Bonhams /May 17, 2011
€89,191.12 - €133,786.68
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Artworks in Arcadja80
Some works of Konstantinos MaleasExtracted between 80 works in the catalog of Arcadja
Auction: Freeman -Dec 2, 2012 - PhiladelphiaLot number: 29
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Lot 29 KONSTANTINOS MALEAS (greek 1879-1928) LANDSCAPE WITH REFLECTING POOL Signed 'K Maleas' bottom right, oil on panel 8 1/2 x 10 9/6 in. (21.6 x 26.8cm) provenance: Private Collection, New Jersey. Estimate $20,000-30,000 Excellent original condition apart from some minor losses to parts of some of the edges of the panel, including at lower left corner, a small loss at upper left corner and some losses at outer right edge. No evidence of any restoration under u.v. light. Descriptions provided in both printed and on-line catalogue formats do not include condition reports. The absence of a condition statement does not imply that the lot is in perfect condition or completely free from wear and tear, imperfections or the effects of aging. Interested bidders are strongly encouraged to request a condition report on any lots upon which they intend to bid, prior to placing a bid. All transactions are governed by Freeman's Conditions of Sale.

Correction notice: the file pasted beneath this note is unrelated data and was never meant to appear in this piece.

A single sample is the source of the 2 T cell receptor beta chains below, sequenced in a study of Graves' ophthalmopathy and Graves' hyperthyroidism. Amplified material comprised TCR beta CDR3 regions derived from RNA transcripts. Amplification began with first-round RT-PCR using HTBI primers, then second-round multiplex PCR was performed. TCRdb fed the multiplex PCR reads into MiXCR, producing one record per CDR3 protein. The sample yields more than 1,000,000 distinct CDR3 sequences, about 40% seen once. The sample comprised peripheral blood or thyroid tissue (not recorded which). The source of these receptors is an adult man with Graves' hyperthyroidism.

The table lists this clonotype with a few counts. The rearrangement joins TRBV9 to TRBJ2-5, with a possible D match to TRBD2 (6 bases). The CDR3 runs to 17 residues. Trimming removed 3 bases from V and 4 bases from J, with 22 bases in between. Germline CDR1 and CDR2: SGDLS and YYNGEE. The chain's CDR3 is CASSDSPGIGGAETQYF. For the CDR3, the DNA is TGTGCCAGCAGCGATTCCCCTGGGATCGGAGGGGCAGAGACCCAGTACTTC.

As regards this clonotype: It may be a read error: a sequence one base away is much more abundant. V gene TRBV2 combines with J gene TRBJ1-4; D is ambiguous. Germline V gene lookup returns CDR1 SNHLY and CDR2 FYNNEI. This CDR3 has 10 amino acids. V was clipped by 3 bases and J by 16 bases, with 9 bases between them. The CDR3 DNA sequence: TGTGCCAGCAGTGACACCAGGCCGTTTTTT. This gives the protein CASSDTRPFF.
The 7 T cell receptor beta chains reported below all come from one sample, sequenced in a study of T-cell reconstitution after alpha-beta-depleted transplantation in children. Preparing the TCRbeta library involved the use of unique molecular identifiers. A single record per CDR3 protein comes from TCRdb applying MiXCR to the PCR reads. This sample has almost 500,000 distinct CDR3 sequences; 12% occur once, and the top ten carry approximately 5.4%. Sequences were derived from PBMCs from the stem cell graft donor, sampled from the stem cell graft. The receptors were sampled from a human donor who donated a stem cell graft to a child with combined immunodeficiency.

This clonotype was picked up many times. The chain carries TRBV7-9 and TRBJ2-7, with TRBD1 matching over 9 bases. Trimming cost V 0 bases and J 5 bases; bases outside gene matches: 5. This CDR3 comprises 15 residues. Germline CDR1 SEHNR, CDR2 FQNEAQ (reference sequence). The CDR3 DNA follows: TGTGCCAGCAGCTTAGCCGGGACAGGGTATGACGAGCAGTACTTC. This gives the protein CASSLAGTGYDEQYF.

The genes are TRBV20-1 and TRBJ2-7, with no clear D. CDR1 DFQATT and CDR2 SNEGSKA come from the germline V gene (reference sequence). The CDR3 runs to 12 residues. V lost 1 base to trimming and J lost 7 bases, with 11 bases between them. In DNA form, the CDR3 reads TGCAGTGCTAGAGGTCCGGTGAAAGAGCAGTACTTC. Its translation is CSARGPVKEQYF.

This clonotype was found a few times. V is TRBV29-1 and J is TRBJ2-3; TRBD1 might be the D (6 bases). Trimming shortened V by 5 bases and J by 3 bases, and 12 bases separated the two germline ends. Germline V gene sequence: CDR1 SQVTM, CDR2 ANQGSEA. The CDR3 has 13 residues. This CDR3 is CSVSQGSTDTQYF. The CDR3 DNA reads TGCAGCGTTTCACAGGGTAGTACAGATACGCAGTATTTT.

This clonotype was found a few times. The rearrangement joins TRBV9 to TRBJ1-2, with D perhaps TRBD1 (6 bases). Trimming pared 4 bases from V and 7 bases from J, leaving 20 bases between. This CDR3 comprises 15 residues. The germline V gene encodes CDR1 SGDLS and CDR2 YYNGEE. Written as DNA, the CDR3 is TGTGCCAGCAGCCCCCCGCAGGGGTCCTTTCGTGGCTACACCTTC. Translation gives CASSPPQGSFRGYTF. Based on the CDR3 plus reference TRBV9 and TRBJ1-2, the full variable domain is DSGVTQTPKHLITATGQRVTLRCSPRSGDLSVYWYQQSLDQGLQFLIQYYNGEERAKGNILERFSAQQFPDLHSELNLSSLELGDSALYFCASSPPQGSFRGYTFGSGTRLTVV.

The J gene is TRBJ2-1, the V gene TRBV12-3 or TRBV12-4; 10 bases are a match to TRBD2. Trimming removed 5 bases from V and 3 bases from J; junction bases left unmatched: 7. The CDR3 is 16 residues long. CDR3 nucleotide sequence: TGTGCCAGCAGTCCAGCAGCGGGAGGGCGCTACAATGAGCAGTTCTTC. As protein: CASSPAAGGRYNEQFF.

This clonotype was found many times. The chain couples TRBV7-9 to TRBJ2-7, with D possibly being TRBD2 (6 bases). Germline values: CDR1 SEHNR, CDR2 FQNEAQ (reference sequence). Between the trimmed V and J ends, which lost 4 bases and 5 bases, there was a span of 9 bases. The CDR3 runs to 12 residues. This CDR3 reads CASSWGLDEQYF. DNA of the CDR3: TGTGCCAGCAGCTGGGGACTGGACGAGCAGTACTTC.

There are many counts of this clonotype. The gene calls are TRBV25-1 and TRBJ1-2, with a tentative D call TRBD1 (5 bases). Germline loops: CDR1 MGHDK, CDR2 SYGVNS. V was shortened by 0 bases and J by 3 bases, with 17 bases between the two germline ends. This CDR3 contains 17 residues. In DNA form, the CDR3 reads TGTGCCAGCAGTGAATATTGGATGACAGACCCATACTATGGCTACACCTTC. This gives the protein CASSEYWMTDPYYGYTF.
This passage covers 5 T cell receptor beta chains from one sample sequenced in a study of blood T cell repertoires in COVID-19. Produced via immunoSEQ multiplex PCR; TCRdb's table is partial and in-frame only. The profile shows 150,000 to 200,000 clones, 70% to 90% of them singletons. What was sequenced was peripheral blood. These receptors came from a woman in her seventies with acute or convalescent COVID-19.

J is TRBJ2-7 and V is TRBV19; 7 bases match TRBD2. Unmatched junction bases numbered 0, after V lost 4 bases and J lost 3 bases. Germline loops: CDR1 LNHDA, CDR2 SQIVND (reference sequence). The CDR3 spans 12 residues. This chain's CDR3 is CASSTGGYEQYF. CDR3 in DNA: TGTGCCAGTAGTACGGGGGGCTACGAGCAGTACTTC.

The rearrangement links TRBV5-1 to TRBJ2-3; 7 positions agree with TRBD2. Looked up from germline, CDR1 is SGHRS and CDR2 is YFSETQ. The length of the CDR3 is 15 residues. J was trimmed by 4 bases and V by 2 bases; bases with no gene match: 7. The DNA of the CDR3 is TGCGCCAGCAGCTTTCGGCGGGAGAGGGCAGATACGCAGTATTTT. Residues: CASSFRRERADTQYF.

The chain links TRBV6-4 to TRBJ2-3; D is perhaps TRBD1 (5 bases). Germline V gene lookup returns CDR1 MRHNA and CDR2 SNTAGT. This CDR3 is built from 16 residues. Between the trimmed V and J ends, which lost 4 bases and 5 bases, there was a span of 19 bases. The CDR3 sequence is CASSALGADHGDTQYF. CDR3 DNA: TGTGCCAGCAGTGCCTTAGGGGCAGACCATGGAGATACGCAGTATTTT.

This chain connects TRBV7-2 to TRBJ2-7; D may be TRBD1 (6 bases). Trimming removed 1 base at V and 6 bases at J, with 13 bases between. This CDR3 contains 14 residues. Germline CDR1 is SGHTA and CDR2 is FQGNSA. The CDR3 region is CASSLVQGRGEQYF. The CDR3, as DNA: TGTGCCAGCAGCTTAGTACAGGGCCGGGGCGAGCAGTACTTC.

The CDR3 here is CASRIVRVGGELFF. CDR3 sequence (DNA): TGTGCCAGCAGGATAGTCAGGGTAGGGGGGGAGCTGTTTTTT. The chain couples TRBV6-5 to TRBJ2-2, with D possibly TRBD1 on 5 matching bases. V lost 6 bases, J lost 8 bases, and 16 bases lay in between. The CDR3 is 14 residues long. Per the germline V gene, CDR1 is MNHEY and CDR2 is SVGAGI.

Auction: Bonhams -Nov 27, 2012 - LondonLot number: 17
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Constantinos Maleas (Greek, 1879-1928) The sources of the Nile signed in Greek (lower right) oil on cardboard 45 x 45 cm. Painted in 1923. PROVENANCE: S. Kourvetaris collection, Athens. Private collection, Athens. EXHIBITED: Athens, Zappeion Megaron, Maleas Retrospective , December 1924. Athens, Ethoussa Stratigopoulou, Group Show , November 1925. Munich, Galerie Paulus, Maleas , May 1927. Athens, Zappeion Megaron, Maleas Retrospective , December 1928. Athens, Studio, Retrospective , February 1-28, 1935. Venice Biennale, 1936. Athens, Parnassos, R etrospective , November 24 -December 14, 1938. Volos (possibly), Maleas Retrospective , 1936 (possibly). Athens, National Gallery and Alexander Soutzos Museum, Maleas Retrospective , Athens, May-July 1980, no 129. LITERATURE: A.Kotidis, The Painter C. Maleas (1879-1928) , doctoral dissertation, Thessaloniki 1982, no.169, pp. 148-149 (discussed), fig. 6.24 (illustrated). E. Mathiopoulos, The Participation of Greece in the Venice Biennale 1934-1940 , doctoral dissertation, vol. B', Rethymno 1996, p. 610 A.Kotidis, Constantinos Maleas (1879-1928) , Adam editions, Athens 2000, pp. 196-197, 200-201 (discussed), p.202 (illustrated).
Auction: Bonhams -Nov 28, 2011 - LondonLot number: 14